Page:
If Microsoft Succeeds In Search, It Will Be Thanks To Open Source

When Microsoft acquired Powerset last year to help them rebuild Microsoft's way into the search engine market, most probably didn't realize Powerset's use of the Hadoop open source search engine software would be in the underpinnings of the "new" Kumo engine. Microsoft has a history of ripping that kind of stuff out of acquisition companies' software, replacing it with Mircosoft's own proprietary technology. I suspect that Microsoft expected to combine Powerset's technology along with assets from the to-be-acquired Yahoo, which of course never happened. But if you follow Yahoo's search engine work, you already know that Yahoo also relies heavily on Hadoop. Yahoo is very public about their use and support of Hadoop. Check out http://developer.yahoo.com/blogs/hadoop, and Yahoo's sponsorship of the Hadoop Summit 2009 conference, if you'd like to see more. The bottom line is it seems that basing Microsoft's Kumo on open source software has been unavoidable, or even, inevitable.shed a little more light on what exactly Powerset's been up to with Hadoop, which is used primarily as the search engine index patterned after Google's MapReduce and GFS file system technologies. But apparently there's more to this Microsoft open source story. A big gap in the needed search engine technology was something akin to Google's very proprietary BigTable storage engine. Enter Powerset, who contributed to the development of Hadoop's HBase (a.k.a. an open source brother of BigTable) beginning back in 2007. (Credit to Matt Asay for finding that link.) The same Registry article reports that two of Powerset's HBase contributors have rejoined the company, reportedly to continue their contributions to HBase.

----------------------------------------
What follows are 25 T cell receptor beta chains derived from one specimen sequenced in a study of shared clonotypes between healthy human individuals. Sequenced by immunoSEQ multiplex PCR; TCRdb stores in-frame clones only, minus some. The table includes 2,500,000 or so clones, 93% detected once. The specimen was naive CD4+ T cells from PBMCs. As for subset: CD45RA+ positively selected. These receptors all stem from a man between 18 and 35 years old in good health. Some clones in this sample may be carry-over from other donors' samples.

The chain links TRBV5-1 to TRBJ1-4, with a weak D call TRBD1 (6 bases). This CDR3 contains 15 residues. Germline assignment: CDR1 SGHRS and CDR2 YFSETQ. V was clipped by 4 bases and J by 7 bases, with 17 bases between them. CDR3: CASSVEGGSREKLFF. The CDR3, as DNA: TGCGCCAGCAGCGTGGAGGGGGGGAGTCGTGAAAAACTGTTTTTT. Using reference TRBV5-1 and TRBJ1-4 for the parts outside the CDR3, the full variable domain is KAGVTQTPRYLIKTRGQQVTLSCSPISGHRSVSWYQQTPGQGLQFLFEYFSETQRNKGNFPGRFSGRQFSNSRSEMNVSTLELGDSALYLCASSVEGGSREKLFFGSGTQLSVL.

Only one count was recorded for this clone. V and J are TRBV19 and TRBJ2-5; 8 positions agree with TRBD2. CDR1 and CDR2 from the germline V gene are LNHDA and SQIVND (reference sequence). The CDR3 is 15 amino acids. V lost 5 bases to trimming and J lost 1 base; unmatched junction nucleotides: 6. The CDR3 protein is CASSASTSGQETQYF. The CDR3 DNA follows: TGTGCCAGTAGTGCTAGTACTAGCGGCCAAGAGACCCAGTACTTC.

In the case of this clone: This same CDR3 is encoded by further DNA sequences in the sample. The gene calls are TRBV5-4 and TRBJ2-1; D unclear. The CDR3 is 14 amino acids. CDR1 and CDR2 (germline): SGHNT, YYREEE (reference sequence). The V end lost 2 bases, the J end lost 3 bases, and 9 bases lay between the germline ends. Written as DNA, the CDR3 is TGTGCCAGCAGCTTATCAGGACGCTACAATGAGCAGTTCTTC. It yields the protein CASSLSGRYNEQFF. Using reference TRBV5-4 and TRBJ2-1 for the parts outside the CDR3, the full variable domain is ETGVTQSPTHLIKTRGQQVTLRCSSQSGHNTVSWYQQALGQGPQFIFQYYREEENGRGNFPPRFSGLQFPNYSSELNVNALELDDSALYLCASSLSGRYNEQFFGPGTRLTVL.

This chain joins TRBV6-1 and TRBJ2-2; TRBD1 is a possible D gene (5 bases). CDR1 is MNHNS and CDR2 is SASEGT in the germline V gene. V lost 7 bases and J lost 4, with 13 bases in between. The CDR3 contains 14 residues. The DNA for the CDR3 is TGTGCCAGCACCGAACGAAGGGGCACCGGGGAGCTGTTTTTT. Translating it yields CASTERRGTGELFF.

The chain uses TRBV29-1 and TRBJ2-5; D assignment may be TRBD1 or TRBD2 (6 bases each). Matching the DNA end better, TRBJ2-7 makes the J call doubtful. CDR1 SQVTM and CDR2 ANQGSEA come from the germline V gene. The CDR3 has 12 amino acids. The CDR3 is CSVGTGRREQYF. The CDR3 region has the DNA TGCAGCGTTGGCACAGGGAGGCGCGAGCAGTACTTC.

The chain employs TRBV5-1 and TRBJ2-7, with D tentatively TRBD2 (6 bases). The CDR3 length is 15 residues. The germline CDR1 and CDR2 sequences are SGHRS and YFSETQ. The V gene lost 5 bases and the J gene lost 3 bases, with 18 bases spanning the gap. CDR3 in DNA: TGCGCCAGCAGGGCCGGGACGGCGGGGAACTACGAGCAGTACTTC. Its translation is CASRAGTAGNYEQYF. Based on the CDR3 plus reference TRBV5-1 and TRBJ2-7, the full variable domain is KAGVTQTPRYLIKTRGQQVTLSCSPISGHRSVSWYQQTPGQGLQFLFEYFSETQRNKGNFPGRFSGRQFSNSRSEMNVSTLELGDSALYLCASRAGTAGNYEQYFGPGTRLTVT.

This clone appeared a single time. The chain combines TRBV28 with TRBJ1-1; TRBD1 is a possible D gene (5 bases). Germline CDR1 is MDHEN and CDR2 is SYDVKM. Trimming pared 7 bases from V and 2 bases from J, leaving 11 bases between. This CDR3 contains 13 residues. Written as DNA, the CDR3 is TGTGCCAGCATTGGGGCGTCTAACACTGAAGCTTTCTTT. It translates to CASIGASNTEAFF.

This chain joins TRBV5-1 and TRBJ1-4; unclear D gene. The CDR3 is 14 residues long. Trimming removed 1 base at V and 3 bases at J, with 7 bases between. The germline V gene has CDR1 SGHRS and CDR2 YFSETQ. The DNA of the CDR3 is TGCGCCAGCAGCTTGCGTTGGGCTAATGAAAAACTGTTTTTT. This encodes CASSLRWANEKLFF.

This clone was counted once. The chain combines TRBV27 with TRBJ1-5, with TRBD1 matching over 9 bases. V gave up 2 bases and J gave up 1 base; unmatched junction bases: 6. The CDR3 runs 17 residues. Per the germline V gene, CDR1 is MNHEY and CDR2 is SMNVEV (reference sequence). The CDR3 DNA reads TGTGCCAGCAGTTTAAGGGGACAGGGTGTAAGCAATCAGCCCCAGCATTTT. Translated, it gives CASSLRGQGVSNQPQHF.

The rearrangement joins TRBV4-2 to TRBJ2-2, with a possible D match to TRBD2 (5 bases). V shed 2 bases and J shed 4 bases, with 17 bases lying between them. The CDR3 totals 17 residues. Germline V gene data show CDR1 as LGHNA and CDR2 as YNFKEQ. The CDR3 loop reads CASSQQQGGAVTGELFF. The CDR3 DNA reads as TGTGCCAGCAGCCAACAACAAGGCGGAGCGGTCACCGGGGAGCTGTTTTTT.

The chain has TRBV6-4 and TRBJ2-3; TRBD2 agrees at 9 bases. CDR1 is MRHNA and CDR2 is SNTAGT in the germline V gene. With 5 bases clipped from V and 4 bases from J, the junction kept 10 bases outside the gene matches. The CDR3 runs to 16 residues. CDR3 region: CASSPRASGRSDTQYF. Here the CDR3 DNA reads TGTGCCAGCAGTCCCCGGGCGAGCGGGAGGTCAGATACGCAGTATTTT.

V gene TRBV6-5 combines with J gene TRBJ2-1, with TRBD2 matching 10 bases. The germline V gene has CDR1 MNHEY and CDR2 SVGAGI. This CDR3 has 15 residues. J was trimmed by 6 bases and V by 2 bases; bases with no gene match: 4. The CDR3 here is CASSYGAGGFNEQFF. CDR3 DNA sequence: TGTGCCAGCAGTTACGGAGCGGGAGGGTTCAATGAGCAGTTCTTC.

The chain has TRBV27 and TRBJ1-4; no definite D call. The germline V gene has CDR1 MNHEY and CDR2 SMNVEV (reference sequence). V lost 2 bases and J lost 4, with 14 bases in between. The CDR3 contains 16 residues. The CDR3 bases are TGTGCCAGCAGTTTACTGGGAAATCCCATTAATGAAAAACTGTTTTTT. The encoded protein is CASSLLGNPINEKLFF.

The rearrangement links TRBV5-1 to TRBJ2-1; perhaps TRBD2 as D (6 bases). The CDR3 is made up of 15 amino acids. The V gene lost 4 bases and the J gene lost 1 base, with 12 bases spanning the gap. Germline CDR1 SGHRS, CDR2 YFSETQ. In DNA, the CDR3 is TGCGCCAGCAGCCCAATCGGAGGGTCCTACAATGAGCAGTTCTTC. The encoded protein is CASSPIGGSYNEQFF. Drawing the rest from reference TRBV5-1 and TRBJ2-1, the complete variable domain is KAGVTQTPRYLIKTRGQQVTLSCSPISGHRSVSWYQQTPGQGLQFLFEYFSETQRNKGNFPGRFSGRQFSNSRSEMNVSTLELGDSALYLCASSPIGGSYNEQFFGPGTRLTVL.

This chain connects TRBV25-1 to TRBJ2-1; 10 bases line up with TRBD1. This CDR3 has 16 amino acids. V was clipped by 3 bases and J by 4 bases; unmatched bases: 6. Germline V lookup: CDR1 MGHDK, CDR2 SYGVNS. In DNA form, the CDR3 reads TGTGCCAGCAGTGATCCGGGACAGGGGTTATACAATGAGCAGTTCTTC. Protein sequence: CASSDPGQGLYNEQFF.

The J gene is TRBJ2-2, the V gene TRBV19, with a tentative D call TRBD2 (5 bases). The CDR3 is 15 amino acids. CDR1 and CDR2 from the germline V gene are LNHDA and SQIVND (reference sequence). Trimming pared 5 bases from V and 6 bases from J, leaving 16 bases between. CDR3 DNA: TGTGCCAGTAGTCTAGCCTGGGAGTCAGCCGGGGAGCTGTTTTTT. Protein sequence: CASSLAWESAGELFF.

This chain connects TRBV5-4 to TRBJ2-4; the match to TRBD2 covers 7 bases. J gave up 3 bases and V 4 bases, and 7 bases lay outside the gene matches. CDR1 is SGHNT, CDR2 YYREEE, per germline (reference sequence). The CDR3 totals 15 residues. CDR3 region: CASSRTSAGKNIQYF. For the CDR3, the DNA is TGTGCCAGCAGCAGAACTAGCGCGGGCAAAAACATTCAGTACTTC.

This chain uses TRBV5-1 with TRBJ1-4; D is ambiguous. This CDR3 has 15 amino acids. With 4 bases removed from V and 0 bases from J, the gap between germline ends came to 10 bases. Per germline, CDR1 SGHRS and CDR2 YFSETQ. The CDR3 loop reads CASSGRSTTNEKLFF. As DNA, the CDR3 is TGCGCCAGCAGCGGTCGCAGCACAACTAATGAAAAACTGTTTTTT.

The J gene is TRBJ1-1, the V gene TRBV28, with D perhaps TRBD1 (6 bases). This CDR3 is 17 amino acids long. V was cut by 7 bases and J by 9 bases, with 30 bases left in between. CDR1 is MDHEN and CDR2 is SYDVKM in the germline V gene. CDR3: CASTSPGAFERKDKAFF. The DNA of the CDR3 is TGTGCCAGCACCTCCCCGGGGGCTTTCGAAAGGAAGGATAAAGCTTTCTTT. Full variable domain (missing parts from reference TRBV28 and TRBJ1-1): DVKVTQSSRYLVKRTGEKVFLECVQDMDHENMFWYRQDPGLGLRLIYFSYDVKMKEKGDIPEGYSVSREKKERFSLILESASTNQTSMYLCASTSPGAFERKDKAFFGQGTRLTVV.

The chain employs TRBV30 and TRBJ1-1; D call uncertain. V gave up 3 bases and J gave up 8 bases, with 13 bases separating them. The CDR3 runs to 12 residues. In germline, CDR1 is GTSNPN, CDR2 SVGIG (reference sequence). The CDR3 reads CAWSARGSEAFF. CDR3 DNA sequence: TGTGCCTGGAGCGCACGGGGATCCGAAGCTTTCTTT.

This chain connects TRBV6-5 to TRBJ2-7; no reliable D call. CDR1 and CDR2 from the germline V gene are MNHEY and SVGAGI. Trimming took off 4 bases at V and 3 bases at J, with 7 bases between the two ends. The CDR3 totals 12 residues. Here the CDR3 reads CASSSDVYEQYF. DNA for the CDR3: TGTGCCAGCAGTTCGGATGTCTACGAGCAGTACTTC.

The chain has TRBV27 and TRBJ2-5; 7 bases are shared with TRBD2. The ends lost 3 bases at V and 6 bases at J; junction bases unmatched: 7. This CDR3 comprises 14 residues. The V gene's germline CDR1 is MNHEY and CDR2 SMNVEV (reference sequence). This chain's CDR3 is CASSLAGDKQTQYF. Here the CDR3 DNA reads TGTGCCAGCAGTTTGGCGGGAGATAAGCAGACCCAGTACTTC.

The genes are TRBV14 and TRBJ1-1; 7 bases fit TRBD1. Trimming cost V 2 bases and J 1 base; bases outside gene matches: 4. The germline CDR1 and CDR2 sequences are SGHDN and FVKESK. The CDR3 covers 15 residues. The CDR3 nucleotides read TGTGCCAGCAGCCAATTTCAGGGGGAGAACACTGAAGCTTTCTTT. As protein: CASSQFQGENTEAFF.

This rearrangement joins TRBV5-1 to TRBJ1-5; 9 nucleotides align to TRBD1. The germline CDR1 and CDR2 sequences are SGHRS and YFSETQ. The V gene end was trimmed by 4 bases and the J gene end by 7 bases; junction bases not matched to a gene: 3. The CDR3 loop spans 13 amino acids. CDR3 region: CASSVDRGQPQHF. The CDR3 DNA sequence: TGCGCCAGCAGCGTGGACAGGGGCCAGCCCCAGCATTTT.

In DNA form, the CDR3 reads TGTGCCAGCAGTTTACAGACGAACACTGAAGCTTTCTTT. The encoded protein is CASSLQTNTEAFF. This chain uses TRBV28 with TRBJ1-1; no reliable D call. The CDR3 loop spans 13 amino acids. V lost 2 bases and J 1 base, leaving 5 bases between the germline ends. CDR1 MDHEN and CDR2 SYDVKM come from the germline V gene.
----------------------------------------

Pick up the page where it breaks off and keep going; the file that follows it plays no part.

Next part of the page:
Earlier this month, The Registry

Simply stated, Microsoft's reliance on open source software for Kumo has been inevitable. Microsoft tried going it alone by developing their own proprietary search technology and failed. Even if Microsoft had acquired some or all of Yahoo, Hadoop and HBase would still have ended up as the underpinnings of Kumo. Again, this train's headed to the open source station, whether or not Microsoft's acknowledged it.

Two fundamental questions remain: 1) Can a second company, after Yahoo, also make a go at the search market using Hadoop open source technology?, and 2) Will Microsoft remain faithful (and thankful) to the Hadoop open source community by continuing to full support its development, as have Yahoo and Powerset?

I'm not a search engine market expert so it's difficult for me to say much about Microsoft's second try at this market, but I suspect any wins will be as much at the expense of Yahoo rather than Google. As far as the later question, it seems to me inevitable that Microsoft will remain on the open source Hadoop path. They've already failed at trying to build their own, and there's not indication (or time) that building another proprietary engine is viable.

My hopes are that the Kumo/Powerset/Hadoop situation serves as an infectious learning experience for Microsoft, showing Redmond how to productively work with an open source project they are so reliant upon. Maybe this is the start of something bigger between Microsoft and the open source community. We can only hope.

See related Microsoft Subnet article.

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